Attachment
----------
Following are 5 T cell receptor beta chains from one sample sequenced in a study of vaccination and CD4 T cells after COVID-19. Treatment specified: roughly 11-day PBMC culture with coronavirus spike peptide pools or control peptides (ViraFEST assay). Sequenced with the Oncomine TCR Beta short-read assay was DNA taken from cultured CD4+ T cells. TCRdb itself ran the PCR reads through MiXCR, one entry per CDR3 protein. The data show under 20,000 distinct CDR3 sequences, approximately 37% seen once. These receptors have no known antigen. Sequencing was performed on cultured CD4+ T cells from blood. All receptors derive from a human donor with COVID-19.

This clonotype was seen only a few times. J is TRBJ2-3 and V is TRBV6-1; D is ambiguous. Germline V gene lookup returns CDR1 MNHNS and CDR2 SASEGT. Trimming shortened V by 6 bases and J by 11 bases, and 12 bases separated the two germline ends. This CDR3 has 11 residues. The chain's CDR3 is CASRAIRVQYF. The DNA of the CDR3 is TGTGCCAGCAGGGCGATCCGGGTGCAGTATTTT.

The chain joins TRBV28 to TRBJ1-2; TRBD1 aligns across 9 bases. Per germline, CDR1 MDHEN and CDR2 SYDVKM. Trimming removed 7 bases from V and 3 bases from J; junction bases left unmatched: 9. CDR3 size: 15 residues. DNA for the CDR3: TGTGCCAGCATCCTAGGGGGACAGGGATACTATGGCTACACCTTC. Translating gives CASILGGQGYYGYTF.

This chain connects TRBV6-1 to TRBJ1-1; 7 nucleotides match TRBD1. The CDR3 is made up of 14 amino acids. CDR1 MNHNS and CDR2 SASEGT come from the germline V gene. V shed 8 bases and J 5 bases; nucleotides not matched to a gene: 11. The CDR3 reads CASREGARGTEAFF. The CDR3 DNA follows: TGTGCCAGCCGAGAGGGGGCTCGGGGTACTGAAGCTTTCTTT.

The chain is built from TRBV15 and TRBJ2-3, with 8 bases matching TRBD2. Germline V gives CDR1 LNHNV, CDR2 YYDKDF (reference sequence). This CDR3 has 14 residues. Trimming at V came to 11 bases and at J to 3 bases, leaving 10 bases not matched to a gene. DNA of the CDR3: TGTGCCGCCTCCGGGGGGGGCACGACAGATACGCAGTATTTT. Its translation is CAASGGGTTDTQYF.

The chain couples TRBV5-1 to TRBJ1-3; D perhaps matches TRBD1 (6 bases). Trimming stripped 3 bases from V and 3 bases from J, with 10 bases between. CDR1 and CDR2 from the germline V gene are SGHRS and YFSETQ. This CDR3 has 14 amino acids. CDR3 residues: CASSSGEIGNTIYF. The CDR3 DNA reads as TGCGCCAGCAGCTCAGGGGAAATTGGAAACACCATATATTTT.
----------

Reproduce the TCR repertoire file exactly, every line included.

Following are 5 T cell receptor beta chains from one sample sequenced in a study of vaccination and CD4 T cells after COVID-19. Treatment specified: roughly 11-day PBMC culture with coronavirus spike peptide pools or control peptides (ViraFEST assay). Sequenced with the Oncomine TCR Beta short-read assay was DNA taken from cultured CD4+ T cells. TCRdb itself ran the PCR reads through MiXCR, one entry per CDR3 protein. The data show under 20,000 distinct CDR3 sequences, approximately 37% seen once. These receptors have no known antigen. Sequencing was performed on cultured CD4+ T cells from blood. All receptors derive from a human donor with COVID-19.

This clonotype was seen only a few times. J is TRBJ2-3 and V is TRBV6-1; D is ambiguous. Germline V gene lookup returns CDR1 MNHNS and CDR2 SASEGT. Trimming shortened V by 6 bases and J by 11 bases, and 12 bases separated the two germline ends. This CDR3 has 11 residues. The chain's CDR3 is CASRAIRVQYF. The DNA of the CDR3 is TGTGCCAGCAGGGCGATCCGGGTGCAGTATTTT.

The chain joins TRBV28 to TRBJ1-2; TRBD1 aligns across 9 bases. Per germline, CDR1 MDHEN and CDR2 SYDVKM. Trimming removed 7 bases from V and 3 bases from J; junction bases left unmatched: 9. CDR3 size: 15 residues. DNA for the CDR3: TGTGCCAGCATCCTAGGGGGACAGGGATACTATGGCTACACCTTC. Translating gives CASILGGQGYYGYTF.

This chain connects TRBV6-1 to TRBJ1-1; 7 nucleotides match TRBD1. The CDR3 is made up of 14 amino acids. CDR1 MNHNS and CDR2 SASEGT come from the germline V gene. V shed 8 bases and J 5 bases; nucleotides not matched to a gene: 11. The CDR3 reads CASREGARGTEAFF. The CDR3 DNA follows: TGTGCCAGCCGAGAGGGGGCTCGGGGTACTGAAGCTTTCTTT.

The chain is built from TRBV15 and TRBJ2-3, with 8 bases matching TRBD2. Germline V gives CDR1 LNHNV, CDR2 YYDKDF (reference sequence). This CDR3 has 14 residues. Trimming at V came to 11 bases and at J to 3 bases, leaving 10 bases not matched to a gene. DNA of the CDR3: TGTGCCGCCTCCGGGGGGGGCACGACAGATACGCAGTATTTT. Its translation is CAASGGGTTDTQYF.

The chain couples TRBV5-1 to TRBJ1-3; D perhaps matches TRBD1 (6 bases). Trimming stripped 3 bases from V and 3 bases from J, with 10 bases between. CDR1 and CDR2 from the germline V gene are SGHRS and YFSETQ. This CDR3 has 14 amino acids. CDR3 residues: CASSSGEIGNTIYF. The CDR3 DNA reads as TGCGCCAGCAGCTCAGGGGAAATTGGAAACACCATATATTTT.